178 Safety Violations for Firm Linked to Deadly Hayride

A firm with connections to the farm in Mechanic Falls where a deadly hayride accident recently occurred received 178 vehicle safety violations in the past 10 years, according to records obtained by the Maine Sun Journal. Re-harvest, a company that operates recycling trucks, functions as part of the same corporate structure as Harvest Hill Farms, where the deadly incident took place.

The October 11th accident occurred when the driver lost control of the jeep, hit a tree, and flipped over the flatbed truck it was hauling as part of the “haunted hayride.”  Cassidy Charette, 17, of Oakland was killed and 22 others seriously injured as a result of the truck accident near Lewiston, Maine.

Safety violations considered serious risks

Since 2005, trucks belonging to Re-Harvest have been inspected by the Commercial Vehicle Enforcement division a total of 33 times. The 178 citations that the company received were for problems including leaking oil, missing or faulty axle parts, defective brakes and steering, and malfunctioning horns and headlights. Other citations had been issued for improper securing of loads to the trucks as well as failure to remedy past violations.

The supervisor for Maine State Police, who carried out the inspections, said that the safety rating for the company ranks among the lowest in the state.

The Occupational Safety and Health Administration (OSHA), the federal organization that oversees work safety, also inspected Re-Harvest and Harvest Hill, administering four citations for safety violations and fining the companies $5,628. According to an OSHA official in Maine, the company and farm were fined for issues including missing handrails in stairways at its warehouse and recycling facility in Portland, workers without hardhats, and failure to follow protocol while operating heavy machinery.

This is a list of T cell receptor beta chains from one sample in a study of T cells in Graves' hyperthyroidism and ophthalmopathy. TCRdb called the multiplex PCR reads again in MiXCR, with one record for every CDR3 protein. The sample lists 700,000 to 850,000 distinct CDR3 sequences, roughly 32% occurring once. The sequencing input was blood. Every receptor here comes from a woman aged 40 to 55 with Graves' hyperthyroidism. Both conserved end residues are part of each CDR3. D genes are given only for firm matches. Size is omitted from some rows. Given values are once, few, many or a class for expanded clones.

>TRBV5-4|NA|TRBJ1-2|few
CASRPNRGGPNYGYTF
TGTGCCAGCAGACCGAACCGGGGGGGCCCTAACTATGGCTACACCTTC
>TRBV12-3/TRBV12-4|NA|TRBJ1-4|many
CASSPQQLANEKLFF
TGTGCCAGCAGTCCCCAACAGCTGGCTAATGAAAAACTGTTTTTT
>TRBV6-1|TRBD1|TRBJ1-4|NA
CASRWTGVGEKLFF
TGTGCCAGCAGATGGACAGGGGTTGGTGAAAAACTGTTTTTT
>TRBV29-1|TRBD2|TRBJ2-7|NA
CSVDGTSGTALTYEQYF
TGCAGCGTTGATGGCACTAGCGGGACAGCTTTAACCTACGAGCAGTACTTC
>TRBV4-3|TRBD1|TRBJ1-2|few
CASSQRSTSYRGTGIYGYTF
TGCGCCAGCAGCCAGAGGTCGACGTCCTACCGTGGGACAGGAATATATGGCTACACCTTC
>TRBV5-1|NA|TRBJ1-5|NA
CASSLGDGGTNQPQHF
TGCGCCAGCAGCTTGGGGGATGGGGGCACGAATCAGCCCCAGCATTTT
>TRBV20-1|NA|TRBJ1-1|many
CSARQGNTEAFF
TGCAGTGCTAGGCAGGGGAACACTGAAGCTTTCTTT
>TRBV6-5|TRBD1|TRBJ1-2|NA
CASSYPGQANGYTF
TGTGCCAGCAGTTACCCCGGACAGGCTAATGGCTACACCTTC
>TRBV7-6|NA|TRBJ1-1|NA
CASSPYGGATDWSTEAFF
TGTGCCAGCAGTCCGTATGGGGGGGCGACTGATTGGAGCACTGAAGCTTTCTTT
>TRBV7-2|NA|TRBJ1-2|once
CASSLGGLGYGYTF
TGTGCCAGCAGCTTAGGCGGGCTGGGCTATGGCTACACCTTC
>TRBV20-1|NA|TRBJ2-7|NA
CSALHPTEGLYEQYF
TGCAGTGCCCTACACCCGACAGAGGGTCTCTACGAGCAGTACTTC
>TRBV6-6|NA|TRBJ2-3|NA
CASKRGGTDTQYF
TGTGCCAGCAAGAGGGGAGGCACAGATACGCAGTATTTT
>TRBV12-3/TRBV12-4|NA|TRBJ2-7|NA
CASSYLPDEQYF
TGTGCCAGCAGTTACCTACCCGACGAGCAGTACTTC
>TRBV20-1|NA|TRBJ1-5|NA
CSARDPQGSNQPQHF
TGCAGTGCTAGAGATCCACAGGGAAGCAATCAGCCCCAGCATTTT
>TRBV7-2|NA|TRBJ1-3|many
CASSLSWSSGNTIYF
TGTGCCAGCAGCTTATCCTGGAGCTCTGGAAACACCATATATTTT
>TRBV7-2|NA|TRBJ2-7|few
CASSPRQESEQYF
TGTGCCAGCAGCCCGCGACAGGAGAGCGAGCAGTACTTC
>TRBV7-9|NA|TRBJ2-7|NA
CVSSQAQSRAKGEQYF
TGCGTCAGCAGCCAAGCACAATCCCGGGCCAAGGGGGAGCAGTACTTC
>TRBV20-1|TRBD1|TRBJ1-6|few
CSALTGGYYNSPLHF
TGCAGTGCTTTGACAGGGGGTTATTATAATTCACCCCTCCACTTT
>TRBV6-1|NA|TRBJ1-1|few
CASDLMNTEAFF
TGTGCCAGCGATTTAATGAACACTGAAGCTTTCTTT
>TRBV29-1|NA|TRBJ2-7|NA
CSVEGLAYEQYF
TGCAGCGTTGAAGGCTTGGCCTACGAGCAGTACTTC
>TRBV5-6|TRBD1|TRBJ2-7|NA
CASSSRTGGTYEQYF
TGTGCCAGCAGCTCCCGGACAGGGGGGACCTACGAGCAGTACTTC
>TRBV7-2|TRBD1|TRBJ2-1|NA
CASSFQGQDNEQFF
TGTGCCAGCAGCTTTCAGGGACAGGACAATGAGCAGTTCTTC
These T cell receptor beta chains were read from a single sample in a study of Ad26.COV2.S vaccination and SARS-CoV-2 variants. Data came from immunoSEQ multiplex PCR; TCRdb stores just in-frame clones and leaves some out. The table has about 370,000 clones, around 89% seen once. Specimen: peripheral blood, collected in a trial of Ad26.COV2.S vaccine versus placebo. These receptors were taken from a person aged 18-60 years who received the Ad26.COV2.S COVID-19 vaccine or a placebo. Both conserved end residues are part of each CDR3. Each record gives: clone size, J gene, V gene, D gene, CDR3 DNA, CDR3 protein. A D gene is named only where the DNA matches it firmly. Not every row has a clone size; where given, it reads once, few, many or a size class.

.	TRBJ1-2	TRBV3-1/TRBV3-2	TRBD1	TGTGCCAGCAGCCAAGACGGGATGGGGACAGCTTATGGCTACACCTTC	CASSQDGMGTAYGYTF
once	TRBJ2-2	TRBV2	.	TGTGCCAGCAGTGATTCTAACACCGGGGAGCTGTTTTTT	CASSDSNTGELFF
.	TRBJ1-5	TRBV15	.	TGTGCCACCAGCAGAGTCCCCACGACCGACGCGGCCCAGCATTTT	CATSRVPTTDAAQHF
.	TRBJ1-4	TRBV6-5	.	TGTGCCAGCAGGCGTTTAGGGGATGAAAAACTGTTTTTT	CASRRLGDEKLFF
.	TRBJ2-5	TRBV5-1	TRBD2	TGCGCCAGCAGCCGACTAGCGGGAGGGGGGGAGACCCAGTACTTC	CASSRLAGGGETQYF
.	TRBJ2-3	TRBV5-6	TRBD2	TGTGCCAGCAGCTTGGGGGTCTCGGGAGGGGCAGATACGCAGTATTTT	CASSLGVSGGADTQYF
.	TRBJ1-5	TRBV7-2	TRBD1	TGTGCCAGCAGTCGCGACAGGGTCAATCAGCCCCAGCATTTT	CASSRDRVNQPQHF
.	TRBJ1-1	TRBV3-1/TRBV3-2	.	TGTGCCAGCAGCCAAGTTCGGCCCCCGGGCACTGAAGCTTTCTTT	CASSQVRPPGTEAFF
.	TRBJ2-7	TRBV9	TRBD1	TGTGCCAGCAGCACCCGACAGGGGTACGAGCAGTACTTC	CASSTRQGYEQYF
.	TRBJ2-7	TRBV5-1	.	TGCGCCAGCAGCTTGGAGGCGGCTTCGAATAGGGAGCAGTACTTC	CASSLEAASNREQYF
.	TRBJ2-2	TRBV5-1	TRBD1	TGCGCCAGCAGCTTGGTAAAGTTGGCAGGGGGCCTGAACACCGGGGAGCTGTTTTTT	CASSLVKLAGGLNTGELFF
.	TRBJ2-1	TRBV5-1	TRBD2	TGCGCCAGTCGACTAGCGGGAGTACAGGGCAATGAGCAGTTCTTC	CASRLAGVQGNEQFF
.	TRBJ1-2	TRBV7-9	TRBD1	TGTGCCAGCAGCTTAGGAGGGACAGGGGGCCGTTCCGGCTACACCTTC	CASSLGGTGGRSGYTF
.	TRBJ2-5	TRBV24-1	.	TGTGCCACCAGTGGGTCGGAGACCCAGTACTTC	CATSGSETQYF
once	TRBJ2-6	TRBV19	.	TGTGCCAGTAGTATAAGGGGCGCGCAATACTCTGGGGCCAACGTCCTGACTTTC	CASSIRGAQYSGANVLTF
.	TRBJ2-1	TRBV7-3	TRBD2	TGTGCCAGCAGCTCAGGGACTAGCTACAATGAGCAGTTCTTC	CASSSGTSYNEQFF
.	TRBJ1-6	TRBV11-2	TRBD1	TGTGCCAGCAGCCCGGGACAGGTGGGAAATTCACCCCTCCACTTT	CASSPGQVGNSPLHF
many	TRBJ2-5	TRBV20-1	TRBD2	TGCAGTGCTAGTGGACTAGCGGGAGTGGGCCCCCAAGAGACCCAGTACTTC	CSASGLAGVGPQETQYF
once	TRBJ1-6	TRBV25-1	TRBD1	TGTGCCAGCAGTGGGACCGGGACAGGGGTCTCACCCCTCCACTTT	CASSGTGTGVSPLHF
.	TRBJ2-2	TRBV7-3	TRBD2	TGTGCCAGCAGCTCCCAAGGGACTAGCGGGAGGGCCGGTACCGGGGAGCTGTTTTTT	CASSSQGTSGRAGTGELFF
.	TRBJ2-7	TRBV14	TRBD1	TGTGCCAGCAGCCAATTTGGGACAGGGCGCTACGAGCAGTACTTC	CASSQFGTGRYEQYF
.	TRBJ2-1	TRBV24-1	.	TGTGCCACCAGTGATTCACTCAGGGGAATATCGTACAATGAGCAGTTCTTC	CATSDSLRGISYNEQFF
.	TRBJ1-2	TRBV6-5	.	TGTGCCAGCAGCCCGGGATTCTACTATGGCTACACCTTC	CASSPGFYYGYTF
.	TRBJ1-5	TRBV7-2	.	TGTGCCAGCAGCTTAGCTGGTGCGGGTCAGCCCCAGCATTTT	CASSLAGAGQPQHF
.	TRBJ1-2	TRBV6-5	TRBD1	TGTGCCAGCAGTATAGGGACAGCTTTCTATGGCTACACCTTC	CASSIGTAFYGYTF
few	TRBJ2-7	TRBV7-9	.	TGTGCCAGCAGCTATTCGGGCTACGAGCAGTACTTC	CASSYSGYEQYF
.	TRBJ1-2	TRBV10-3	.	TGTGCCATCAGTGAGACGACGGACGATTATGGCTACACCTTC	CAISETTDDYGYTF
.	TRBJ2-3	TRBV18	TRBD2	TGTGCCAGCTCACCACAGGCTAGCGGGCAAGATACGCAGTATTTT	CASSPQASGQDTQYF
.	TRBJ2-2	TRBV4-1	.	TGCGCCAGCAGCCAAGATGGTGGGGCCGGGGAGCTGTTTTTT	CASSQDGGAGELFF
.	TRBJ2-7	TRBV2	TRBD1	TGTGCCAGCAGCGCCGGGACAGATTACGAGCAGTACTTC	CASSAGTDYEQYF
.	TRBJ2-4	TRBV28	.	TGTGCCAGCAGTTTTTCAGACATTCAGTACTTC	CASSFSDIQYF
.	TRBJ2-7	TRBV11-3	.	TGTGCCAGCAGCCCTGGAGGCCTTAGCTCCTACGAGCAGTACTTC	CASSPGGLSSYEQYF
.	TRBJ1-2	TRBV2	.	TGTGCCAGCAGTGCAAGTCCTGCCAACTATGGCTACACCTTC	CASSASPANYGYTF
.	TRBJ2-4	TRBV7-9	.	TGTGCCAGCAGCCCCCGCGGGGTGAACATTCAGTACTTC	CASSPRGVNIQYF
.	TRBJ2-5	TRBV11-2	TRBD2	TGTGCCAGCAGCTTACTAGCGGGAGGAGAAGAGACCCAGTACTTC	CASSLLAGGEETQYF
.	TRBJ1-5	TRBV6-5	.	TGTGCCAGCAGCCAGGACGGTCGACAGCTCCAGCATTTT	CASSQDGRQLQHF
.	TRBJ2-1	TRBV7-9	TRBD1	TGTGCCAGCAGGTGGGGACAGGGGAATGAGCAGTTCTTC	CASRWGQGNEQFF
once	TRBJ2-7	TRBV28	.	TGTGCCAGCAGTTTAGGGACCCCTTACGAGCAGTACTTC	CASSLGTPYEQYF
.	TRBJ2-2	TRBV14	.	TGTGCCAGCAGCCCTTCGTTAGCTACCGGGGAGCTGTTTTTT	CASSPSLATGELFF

Former employee warned company about vehicle safety

A former driver for Re-Harvest came forward recently with allegations that he was fired for voicing his concerns about safety issues. Charles Ramsey claims that the company knew of the safety concerns, but did nothing to remedy them. Moreover, after being pulled over several times for safety violations, Ramsey says that supervisors at Re-Harvest told him to avoid the Maine Turnpike so that he would not be stopped.

Ramsey notes that the truck he drove had constant maintenance problems and was cited by the Maine State Police for having faulty brakes, holes in the frame, and bad tires. James Wright confirmed the high number of citations.

No safety inspection required for “agro-tourism” business

The owner of Harvest Hills Farms, Peter Bolduc Jr., is also named as the president of Re-Harvest. While the trucking company received numerous safety violations, they would not have prevented him from running the farm as an “agro-tourism” business; such ventures do not require safety inspections or licensing.

The Lewiston personal injury lawyers Hardy, Wolf & Downing are deeply saddened by the loss and injuries sustained by so many local residents during what should have been a joyful, seasonal event. We express our condolences to the families of all involved, and hope that the conclusion of the ongoing investigation will help prevent similar losses to the employees and patrons of these companies in the future.

For years, our legal team has made extensive legislative efforts to help pass laws that not only protect Mainers from dangerous conditions such as these,  but that also ensure fair compensation remains available to victims who are injured . Two partners of the firm serve on the Board of Governors of the Maine Trial Lawyers Association in an effort to further those initiatives.

As Maine accident lawyers, we sincerely hope that this tragedy will at least remind voters to elect lawmakers who are committed to preserving our community traditions and tourism without jeopardizing our safety. For now, Hardy Wolf & Downing will continue to do our part toward that end.